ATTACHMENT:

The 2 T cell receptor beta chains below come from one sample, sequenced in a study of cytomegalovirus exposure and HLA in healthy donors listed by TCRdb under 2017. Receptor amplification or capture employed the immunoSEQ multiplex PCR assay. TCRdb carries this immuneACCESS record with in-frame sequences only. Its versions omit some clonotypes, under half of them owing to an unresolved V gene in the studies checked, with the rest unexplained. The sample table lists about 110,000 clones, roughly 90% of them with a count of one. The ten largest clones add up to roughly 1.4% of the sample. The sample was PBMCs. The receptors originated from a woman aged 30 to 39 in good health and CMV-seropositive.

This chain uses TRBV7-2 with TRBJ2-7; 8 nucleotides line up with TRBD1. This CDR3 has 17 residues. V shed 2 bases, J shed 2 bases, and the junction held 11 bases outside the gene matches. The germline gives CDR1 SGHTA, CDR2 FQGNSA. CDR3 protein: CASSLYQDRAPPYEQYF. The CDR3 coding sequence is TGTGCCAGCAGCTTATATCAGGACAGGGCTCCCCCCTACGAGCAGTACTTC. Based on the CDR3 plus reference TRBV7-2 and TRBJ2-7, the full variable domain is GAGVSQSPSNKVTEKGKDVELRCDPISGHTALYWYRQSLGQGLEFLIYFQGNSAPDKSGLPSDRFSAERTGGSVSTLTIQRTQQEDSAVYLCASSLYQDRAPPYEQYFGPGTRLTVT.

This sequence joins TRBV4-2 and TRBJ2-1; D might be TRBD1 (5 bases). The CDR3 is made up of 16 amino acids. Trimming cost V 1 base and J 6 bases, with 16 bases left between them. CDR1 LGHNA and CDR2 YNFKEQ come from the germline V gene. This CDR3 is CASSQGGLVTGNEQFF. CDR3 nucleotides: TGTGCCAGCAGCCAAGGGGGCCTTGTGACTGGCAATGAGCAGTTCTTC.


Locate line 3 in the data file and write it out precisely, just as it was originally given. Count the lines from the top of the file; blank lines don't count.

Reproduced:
This sequence joins TRBV4-2 and TRBJ2-1; D might be TRBD1 (5 bases). The CDR3 is made up of 16 amino acids. Trimming cost V 1 base and J 6 bases, with 16 bases left between them. CDR1 LGHNA and CDR2 YNFKEQ come from the germline V gene. This CDR3 is CASSQGGLVTGNEQFF. CDR3 nucleotides: TGTGCCAGCAGCCAAGGGGGCCTTGTGACTGGCAATGAGCAGTTCTTC.